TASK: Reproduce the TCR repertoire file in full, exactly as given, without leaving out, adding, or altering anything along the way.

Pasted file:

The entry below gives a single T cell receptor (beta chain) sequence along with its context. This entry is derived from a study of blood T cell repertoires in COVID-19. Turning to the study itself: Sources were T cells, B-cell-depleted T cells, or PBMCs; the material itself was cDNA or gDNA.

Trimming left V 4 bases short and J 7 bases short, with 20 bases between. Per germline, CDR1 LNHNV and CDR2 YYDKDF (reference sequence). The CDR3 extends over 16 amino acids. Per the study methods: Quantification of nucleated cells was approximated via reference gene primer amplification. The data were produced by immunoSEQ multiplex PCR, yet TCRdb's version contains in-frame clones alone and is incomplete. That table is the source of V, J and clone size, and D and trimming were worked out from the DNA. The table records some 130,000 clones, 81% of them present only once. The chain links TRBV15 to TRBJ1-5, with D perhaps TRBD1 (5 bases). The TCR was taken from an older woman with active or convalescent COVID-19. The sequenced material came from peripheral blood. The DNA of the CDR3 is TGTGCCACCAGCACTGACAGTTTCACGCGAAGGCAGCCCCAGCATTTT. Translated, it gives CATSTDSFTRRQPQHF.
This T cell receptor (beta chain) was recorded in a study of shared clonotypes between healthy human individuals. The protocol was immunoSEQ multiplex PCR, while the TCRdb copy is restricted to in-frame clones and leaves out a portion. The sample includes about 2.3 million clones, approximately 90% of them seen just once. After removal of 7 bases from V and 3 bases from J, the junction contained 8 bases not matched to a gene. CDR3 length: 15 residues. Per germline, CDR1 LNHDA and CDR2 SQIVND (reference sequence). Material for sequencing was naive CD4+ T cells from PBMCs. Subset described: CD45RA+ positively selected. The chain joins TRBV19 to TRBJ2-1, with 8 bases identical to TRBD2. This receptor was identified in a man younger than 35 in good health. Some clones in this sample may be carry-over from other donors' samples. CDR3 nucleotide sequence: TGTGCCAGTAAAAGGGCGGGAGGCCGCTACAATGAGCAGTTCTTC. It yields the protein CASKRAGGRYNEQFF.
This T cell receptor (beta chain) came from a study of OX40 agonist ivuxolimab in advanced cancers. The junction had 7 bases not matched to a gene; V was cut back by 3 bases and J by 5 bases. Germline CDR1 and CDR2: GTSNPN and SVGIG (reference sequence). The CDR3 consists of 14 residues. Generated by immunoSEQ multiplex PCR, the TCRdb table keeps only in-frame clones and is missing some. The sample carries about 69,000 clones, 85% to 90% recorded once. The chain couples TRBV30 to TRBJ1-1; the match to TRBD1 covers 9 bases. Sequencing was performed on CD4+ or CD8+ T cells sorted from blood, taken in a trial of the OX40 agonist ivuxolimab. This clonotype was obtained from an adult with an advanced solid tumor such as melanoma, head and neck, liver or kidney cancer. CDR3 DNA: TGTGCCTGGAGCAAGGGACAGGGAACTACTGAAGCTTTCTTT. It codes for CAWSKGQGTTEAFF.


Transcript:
The entry below gives a single T cell receptor (beta chain) sequence along with its context. This entry is derived from a study of blood T cell repertoires in COVID-19. Turning to the study itself: Sources were T cells, B-cell-depleted T cells, or PBMCs; the material itself was cDNA or gDNA.

Trimming left V 4 bases short and J 7 bases short, with 20 bases between. Per germline, CDR1 LNHNV and CDR2 YYDKDF (reference sequence). The CDR3 extends over 16 amino acids. Per the study methods: Quantification of nucleated cells was approximated via reference gene primer amplification. The data were produced by immunoSEQ multiplex PCR, yet TCRdb's version contains in-frame clones alone and is incomplete. That table is the source of V, J and clone size, and D and trimming were worked out from the DNA. The table records some 130,000 clones, 81% of them present only once. The chain links TRBV15 to TRBJ1-5, with D perhaps TRBD1 (5 bases). The TCR was taken from an older woman with active or convalescent COVID-19. The sequenced material came from peripheral blood. The DNA of the CDR3 is TGTGCCACCAGCACTGACAGTTTCACGCGAAGGCAGCCCCAGCATTTT. Translated, it gives CATSTDSFTRRQPQHF.
This T cell receptor (beta chain) was recorded in a study of shared clonotypes between healthy human individuals. The protocol was immunoSEQ multiplex PCR, while the TCRdb copy is restricted to in-frame clones and leaves out a portion. The sample includes about 2.3 million clones, approximately 90% of them seen just once. After removal of 7 bases from V and 3 bases from J, the junction contained 8 bases not matched to a gene. CDR3 length: 15 residues. Per germline, CDR1 LNHDA and CDR2 SQIVND (reference sequence). Material for sequencing was naive CD4+ T cells from PBMCs. Subset described: CD45RA+ positively selected. The chain joins TRBV19 to TRBJ2-1, with 8 bases identical to TRBD2. This receptor was identified in a man younger than 35 in good health. Some clones in this sample may be carry-over from other donors' samples. CDR3 nucleotide sequence: TGTGCCAGTAAAAGGGCGGGAGGCCGCTACAATGAGCAGTTCTTC. It yields the protein CASKRAGGRYNEQFF.
This T cell receptor (beta chain) came from a study of OX40 agonist ivuxolimab in advanced cancers. The junction had 7 bases not matched to a gene; V was cut back by 3 bases and J by 5 bases. Germline CDR1 and CDR2: GTSNPN and SVGIG (reference sequence). The CDR3 consists of 14 residues. Generated by immunoSEQ multiplex PCR, the TCRdb table keeps only in-frame clones and is missing some. The sample carries about 69,000 clones, 85% to 90% recorded once. The chain couples TRBV30 to TRBJ1-1; the match to TRBD1 covers 9 bases. Sequencing was performed on CD4+ or CD8+ T cells sorted from blood, taken in a trial of the OX40 agonist ivuxolimab. This clonotype was obtained from an adult with an advanced solid tumor such as melanoma, head and neck, liver or kidney cancer. CDR3 DNA: TGTGCCTGGAGCAAGGGACAGGGAACTACTGAAGCTTTCTTT. It codes for CAWSKGQGTTEAFF.